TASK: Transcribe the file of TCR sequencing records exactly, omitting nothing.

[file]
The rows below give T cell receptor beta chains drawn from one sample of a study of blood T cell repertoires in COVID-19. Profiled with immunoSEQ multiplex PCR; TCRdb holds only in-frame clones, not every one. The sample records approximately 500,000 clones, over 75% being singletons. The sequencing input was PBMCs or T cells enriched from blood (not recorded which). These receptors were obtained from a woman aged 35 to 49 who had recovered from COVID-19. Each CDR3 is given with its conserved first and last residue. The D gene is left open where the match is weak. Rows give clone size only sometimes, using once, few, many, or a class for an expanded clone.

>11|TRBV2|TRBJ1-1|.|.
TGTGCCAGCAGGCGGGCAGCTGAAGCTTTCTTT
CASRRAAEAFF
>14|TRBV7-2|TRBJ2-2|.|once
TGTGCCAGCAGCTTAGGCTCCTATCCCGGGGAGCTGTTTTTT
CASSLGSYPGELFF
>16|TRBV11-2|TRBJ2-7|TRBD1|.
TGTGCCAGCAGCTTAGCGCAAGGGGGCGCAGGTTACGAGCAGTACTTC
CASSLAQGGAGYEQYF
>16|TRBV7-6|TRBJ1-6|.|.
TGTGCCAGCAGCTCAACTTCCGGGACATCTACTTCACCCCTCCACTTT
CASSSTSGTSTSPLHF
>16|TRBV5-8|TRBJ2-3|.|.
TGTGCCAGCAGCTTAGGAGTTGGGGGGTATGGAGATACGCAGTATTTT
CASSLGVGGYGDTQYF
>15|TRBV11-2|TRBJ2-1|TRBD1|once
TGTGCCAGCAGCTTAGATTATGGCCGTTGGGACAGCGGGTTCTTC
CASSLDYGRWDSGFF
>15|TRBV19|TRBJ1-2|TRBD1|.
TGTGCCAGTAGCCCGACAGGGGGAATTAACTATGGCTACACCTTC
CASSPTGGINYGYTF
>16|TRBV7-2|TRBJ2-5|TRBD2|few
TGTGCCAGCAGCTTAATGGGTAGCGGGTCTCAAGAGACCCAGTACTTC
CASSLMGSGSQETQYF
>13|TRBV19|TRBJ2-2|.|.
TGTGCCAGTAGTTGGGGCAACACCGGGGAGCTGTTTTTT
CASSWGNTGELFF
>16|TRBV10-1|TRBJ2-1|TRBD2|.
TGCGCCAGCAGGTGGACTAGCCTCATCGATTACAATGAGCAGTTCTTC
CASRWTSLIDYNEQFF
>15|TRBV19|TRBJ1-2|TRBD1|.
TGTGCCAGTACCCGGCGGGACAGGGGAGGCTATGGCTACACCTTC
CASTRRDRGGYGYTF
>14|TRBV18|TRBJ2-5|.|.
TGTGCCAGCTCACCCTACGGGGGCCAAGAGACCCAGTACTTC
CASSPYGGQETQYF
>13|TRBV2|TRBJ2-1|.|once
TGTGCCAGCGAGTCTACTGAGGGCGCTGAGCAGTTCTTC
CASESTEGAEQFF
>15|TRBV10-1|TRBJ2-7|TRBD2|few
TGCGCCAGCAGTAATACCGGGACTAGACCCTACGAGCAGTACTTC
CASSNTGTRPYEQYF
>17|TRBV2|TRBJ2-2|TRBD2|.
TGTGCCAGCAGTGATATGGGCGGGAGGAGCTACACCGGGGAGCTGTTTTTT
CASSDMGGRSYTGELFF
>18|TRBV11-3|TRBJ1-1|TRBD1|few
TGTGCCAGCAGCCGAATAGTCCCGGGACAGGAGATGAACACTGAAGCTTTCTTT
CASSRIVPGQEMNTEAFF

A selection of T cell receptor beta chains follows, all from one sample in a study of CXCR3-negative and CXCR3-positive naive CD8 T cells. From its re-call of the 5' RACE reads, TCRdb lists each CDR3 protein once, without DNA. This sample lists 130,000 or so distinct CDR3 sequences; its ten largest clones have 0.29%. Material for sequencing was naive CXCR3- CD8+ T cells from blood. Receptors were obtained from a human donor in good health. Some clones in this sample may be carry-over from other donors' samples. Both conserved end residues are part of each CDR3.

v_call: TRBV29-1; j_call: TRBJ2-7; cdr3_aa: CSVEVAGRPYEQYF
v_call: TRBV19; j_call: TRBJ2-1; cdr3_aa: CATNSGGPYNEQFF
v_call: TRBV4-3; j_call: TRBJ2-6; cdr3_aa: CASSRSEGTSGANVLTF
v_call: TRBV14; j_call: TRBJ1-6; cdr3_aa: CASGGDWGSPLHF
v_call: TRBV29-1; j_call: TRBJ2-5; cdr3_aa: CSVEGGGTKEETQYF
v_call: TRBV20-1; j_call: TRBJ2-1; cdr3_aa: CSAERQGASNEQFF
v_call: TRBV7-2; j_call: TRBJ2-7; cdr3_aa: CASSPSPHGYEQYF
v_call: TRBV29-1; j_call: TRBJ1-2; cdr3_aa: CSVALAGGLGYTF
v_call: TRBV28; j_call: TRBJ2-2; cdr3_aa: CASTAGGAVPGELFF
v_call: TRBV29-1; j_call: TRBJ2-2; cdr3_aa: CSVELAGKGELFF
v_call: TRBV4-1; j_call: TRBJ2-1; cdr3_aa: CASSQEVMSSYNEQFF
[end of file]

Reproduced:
The rows below give T cell receptor beta chains drawn from one sample of a study of blood T cell repertoires in COVID-19. Profiled with immunoSEQ multiplex PCR; TCRdb holds only in-frame clones, not every one. The sample records approximately 500,000 clones, over 75% being singletons. The sequencing input was PBMCs or T cells enriched from blood (not recorded which). These receptors were obtained from a woman aged 35 to 49 who had recovered from COVID-19. Each CDR3 is given with its conserved first and last residue. The D gene is left open where the match is weak. Rows give clone size only sometimes, using once, few, many, or a class for an expanded clone.

>11|TRBV2|TRBJ1-1|.|.
TGTGCCAGCAGGCGGGCAGCTGAAGCTTTCTTT
CASRRAAEAFF
>14|TRBV7-2|TRBJ2-2|.|once
TGTGCCAGCAGCTTAGGCTCCTATCCCGGGGAGCTGTTTTTT
CASSLGSYPGELFF
>16|TRBV11-2|TRBJ2-7|TRBD1|.
TGTGCCAGCAGCTTAGCGCAAGGGGGCGCAGGTTACGAGCAGTACTTC
CASSLAQGGAGYEQYF
>16|TRBV7-6|TRBJ1-6|.|.
TGTGCCAGCAGCTCAACTTCCGGGACATCTACTTCACCCCTCCACTTT
CASSSTSGTSTSPLHF
>16|TRBV5-8|TRBJ2-3|.|.
TGTGCCAGCAGCTTAGGAGTTGGGGGGTATGGAGATACGCAGTATTTT
CASSLGVGGYGDTQYF
>15|TRBV11-2|TRBJ2-1|TRBD1|once
TGTGCCAGCAGCTTAGATTATGGCCGTTGGGACAGCGGGTTCTTC
CASSLDYGRWDSGFF
>15|TRBV19|TRBJ1-2|TRBD1|.
TGTGCCAGTAGCCCGACAGGGGGAATTAACTATGGCTACACCTTC
CASSPTGGINYGYTF
>16|TRBV7-2|TRBJ2-5|TRBD2|few
TGTGCCAGCAGCTTAATGGGTAGCGGGTCTCAAGAGACCCAGTACTTC
CASSLMGSGSQETQYF
>13|TRBV19|TRBJ2-2|.|.
TGTGCCAGTAGTTGGGGCAACACCGGGGAGCTGTTTTTT
CASSWGNTGELFF
>16|TRBV10-1|TRBJ2-1|TRBD2|.
TGCGCCAGCAGGTGGACTAGCCTCATCGATTACAATGAGCAGTTCTTC
CASRWTSLIDYNEQFF
>15|TRBV19|TRBJ1-2|TRBD1|.
TGTGCCAGTACCCGGCGGGACAGGGGAGGCTATGGCTACACCTTC
CASTRRDRGGYGYTF
>14|TRBV18|TRBJ2-5|.|.
TGTGCCAGCTCACCCTACGGGGGCCAAGAGACCCAGTACTTC
CASSPYGGQETQYF
>13|TRBV2|TRBJ2-1|.|once
TGTGCCAGCGAGTCTACTGAGGGCGCTGAGCAGTTCTTC
CASESTEGAEQFF
>15|TRBV10-1|TRBJ2-7|TRBD2|few
TGCGCCAGCAGTAATACCGGGACTAGACCCTACGAGCAGTACTTC
CASSNTGTRPYEQYF
>17|TRBV2|TRBJ2-2|TRBD2|.
TGTGCCAGCAGTGATATGGGCGGGAGGAGCTACACCGGGGAGCTGTTTTTT
CASSDMGGRSYTGELFF
>18|TRBV11-3|TRBJ1-1|TRBD1|few
TGTGCCAGCAGCCGAATAGTCCCGGGACAGGAGATGAACACTGAAGCTTTCTTT
CASSRIVPGQEMNTEAFF

A selection of T cell receptor beta chains follows, all from one sample in a study of CXCR3-negative and CXCR3-positive naive CD8 T cells. From its re-call of the 5' RACE reads, TCRdb lists each CDR3 protein once, without DNA. This sample lists 130,000 or so distinct CDR3 sequences; its ten largest clones have 0.29%. Material for sequencing was naive CXCR3- CD8+ T cells from blood. Receptors were obtained from a human donor in good health. Some clones in this sample may be carry-over from other donors' samples. Both conserved end residues are part of each CDR3.

v_call: TRBV29-1; j_call: TRBJ2-7; cdr3_aa: CSVEVAGRPYEQYF
v_call: TRBV19; j_call: TRBJ2-1; cdr3_aa: CATNSGGPYNEQFF
v_call: TRBV4-3; j_call: TRBJ2-6; cdr3_aa: CASSRSEGTSGANVLTF
v_call: TRBV14; j_call: TRBJ1-6; cdr3_aa: CASGGDWGSPLHF
v_call: TRBV29-1; j_call: TRBJ2-5; cdr3_aa: CSVEGGGTKEETQYF
v_call: TRBV20-1; j_call: TRBJ2-1; cdr3_aa: CSAERQGASNEQFF
v_call: TRBV7-2; j_call: TRBJ2-7; cdr3_aa: CASSPSPHGYEQYF
v_call: TRBV29-1; j_call: TRBJ1-2; cdr3_aa: CSVALAGGLGYTF
v_call: TRBV28; j_call: TRBJ2-2; cdr3_aa: CASTAGGAVPGELFF
v_call: TRBV29-1; j_call: TRBJ2-2; cdr3_aa: CSVELAGKGELFF
v_call: TRBV4-1; j_call: TRBJ2-1; cdr3_aa: CASSQEVMSSYNEQFF